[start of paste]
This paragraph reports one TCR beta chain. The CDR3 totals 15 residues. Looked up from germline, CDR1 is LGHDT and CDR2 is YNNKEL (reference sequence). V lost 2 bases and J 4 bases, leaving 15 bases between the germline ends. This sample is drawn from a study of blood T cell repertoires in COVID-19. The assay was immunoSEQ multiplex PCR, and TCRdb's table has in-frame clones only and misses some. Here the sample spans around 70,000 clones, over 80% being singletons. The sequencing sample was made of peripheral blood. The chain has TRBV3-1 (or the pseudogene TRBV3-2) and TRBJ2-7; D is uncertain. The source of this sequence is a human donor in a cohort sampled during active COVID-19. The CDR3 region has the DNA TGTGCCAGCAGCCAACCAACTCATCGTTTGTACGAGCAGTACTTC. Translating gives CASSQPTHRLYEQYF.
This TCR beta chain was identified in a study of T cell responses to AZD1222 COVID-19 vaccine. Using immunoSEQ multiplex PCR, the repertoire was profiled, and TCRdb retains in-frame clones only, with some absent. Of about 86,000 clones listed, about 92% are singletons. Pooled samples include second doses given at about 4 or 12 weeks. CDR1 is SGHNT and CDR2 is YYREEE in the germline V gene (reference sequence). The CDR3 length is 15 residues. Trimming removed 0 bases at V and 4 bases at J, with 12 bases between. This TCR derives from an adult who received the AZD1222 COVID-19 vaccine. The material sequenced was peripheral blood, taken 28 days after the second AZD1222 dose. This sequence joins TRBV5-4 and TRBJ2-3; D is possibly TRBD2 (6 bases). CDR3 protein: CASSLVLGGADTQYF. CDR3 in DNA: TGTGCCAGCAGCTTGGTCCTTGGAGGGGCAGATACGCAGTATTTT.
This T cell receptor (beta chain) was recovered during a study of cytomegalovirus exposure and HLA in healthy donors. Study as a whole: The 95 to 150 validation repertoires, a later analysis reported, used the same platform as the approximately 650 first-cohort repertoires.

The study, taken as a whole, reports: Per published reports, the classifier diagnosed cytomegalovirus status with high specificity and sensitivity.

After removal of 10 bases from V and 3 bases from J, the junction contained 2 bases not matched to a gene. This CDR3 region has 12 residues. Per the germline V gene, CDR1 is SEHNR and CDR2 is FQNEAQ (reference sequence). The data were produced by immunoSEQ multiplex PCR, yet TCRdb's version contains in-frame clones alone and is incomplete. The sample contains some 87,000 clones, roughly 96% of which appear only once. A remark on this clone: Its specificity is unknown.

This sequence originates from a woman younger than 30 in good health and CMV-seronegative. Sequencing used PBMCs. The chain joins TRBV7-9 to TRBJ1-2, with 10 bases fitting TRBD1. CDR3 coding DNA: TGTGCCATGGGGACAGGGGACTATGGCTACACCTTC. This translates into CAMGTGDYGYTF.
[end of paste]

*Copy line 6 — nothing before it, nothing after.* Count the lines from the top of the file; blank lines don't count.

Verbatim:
This sequence originates from a woman younger than 30 in good health and CMV-seronegative. Sequencing used PBMCs. The chain joins TRBV7-9 to TRBJ1-2, with 10 bases fitting TRBD1. CDR3 coding DNA: TGTGCCATGGGGACAGGGGACTATGGCTACACCTTC. This translates into CAMGTGDYGYTF.